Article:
Prompted by the forthcoming fifth anniversary of the detention of the seven leading members of the Baha’i faith in Iran, Federal Government Commissioner for Human Rights Markus Löning issued the following statement today (8 May):
“The national leaders of the Iranian Baha’i community have now spent five years in jail. They were all sentenced to 20 years imprisonment in a trial that lacked any transparency and disregarded fundamental rule-of-law principles.
I call upon the Iranian judiciary to quash these unlawful judgements immediately. The seven Baha’i leaders and all other prisoners held because of their religious beliefs must be released without delay.
The persecution of the Baha’i and other religious minorities violates the right to freedom of religion. Iran has pledged to uphold this right by signing the International Covenant on Civil and Political Rights. Iran must now honour that commitment.”
The Baha’i in Iran are denied recognition as a religious community and frequently suffer harassment and systematic intimidation, including arrest and detention.
In the field of education and training as well as labour law they likewise face discrimination. Baha’i children are intimidated and compelled to change school; students are expelled from university or not allowed to matriculate in the first place; the security forces close down shops at random and order community members to appear before disciplinary tribunals. It is often very difficult for Baha’i who have suffered such discrimination and harassment to file an official complaint.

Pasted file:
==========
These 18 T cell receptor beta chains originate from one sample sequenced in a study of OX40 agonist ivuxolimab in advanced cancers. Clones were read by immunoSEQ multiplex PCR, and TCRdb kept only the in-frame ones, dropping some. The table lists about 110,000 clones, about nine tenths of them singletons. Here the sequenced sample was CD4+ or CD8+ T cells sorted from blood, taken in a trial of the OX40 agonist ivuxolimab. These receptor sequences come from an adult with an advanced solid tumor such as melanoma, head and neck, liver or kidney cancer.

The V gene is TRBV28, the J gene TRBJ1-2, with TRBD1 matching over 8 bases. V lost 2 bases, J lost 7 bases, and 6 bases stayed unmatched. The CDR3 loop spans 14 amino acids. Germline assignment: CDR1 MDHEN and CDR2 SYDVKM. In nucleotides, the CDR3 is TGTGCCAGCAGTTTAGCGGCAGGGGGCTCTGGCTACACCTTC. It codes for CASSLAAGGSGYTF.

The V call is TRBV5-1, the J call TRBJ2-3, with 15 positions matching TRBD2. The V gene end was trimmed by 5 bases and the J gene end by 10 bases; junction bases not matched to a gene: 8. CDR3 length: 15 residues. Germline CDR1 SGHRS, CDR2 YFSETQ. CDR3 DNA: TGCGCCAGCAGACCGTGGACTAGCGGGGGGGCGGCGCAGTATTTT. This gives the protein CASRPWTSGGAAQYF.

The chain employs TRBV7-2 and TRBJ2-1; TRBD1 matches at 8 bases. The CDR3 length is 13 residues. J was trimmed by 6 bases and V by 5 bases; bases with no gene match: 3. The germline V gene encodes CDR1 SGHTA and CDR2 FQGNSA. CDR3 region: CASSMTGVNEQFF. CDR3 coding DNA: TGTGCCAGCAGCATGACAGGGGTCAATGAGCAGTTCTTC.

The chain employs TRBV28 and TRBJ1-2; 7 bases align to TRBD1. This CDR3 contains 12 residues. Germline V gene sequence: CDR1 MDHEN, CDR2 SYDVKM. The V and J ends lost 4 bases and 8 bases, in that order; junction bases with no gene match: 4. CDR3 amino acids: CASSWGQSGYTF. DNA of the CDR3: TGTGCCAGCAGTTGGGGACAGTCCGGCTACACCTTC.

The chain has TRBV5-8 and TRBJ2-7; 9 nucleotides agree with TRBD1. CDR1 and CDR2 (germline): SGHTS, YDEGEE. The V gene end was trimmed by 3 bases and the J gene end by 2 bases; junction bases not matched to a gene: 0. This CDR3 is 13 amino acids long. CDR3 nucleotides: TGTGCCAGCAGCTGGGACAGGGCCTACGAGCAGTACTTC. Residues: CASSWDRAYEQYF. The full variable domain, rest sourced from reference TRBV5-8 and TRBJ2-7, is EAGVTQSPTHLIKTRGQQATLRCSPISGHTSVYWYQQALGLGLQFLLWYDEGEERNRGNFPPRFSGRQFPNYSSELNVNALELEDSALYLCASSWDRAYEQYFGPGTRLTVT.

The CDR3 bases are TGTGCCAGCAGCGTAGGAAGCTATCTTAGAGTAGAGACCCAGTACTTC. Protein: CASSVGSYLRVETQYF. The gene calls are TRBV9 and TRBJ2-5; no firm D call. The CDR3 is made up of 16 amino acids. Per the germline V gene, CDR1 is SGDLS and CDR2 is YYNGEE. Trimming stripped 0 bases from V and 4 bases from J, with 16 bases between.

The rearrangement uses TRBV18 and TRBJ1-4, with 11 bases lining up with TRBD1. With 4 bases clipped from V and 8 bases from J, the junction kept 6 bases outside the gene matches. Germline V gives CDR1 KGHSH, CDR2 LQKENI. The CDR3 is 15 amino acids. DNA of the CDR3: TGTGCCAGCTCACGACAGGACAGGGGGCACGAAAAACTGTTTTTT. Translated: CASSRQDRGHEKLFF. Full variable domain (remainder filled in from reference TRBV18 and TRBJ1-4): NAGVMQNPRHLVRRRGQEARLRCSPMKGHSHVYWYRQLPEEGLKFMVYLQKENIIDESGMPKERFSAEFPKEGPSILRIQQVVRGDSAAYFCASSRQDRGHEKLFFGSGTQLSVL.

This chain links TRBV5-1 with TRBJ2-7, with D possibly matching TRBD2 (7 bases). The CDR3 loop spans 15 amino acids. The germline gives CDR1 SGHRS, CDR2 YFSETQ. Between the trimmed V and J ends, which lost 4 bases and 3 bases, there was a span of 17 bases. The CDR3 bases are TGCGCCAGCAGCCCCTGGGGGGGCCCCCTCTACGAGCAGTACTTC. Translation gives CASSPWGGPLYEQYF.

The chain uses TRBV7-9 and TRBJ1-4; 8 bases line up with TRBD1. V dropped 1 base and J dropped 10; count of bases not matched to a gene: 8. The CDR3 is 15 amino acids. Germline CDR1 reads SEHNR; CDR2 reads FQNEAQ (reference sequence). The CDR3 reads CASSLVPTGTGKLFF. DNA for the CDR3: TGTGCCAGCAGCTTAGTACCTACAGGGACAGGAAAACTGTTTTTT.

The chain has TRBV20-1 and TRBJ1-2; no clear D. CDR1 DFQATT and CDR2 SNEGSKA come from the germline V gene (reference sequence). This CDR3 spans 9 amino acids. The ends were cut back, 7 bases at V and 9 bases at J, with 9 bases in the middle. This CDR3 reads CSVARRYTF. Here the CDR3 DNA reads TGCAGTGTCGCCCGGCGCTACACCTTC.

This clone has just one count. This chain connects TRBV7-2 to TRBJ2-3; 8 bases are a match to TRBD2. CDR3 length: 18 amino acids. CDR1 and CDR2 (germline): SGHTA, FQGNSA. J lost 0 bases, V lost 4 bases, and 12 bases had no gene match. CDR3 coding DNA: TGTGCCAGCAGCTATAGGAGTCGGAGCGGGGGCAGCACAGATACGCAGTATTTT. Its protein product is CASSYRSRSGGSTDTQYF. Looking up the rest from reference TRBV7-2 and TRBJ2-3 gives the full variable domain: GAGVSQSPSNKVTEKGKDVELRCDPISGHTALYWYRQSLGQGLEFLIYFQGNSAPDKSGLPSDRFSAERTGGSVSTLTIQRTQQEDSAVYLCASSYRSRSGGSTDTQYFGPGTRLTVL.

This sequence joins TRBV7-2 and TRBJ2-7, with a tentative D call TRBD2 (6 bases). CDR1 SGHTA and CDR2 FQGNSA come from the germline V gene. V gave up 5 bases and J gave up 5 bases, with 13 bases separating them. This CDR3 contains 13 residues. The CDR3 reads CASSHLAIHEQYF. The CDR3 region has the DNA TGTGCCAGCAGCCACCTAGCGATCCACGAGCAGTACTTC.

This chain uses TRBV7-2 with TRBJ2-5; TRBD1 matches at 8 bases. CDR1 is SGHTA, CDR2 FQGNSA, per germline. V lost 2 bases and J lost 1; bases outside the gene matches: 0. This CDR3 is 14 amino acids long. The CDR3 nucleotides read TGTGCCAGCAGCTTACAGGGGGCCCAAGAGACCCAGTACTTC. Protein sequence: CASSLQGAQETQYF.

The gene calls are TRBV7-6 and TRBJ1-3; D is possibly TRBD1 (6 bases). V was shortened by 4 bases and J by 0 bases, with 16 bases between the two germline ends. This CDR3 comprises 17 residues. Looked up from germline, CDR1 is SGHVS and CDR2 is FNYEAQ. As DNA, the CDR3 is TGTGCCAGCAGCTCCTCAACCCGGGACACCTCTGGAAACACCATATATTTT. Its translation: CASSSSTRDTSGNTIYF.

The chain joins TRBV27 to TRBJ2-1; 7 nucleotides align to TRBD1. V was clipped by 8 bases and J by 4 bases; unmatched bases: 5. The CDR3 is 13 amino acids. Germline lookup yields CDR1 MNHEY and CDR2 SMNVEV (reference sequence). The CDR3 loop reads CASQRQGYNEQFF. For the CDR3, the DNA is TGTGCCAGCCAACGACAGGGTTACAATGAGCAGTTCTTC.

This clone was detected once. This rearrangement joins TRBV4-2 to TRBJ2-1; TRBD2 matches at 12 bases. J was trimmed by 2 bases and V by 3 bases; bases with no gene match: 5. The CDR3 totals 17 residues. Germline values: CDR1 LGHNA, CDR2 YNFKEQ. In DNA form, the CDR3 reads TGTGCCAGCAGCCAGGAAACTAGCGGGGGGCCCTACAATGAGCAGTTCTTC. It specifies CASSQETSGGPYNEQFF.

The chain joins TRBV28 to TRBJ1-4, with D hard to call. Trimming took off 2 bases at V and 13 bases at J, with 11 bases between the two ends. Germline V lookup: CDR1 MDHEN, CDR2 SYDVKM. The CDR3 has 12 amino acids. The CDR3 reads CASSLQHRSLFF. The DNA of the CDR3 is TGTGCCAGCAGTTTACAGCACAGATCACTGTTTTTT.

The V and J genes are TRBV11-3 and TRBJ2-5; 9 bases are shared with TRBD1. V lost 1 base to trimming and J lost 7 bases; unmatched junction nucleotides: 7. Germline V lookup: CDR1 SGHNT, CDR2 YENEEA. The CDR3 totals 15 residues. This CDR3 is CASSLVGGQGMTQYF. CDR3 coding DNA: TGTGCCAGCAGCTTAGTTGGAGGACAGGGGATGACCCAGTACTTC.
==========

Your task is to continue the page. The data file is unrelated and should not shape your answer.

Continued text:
The head of the seven-member national ad-hoc committee that saw to the needs of the Iranian Baha’i community was arrested on 5 March 2008. The remaining six members were arrested on 14 May 2008. They were held without charge for over two years in Tehran’s Evin Prison before being sentenced on 8 August 2010 to 20 years imprisonment each. Following strong international protest, the sentences were reduced to ten years in an appeal hearing on 20 October 2010. However, the prisoners were informed orally on 16 March 2011 that the sentences had again been increased to 20 years.
According to the latest report from Ahmed Shaheed, the UN Special Rapporteur on the situation of human rights in Iran, more than 100 Baha’is are currently being held in prisons across the country. Over 250 are awaiting trial.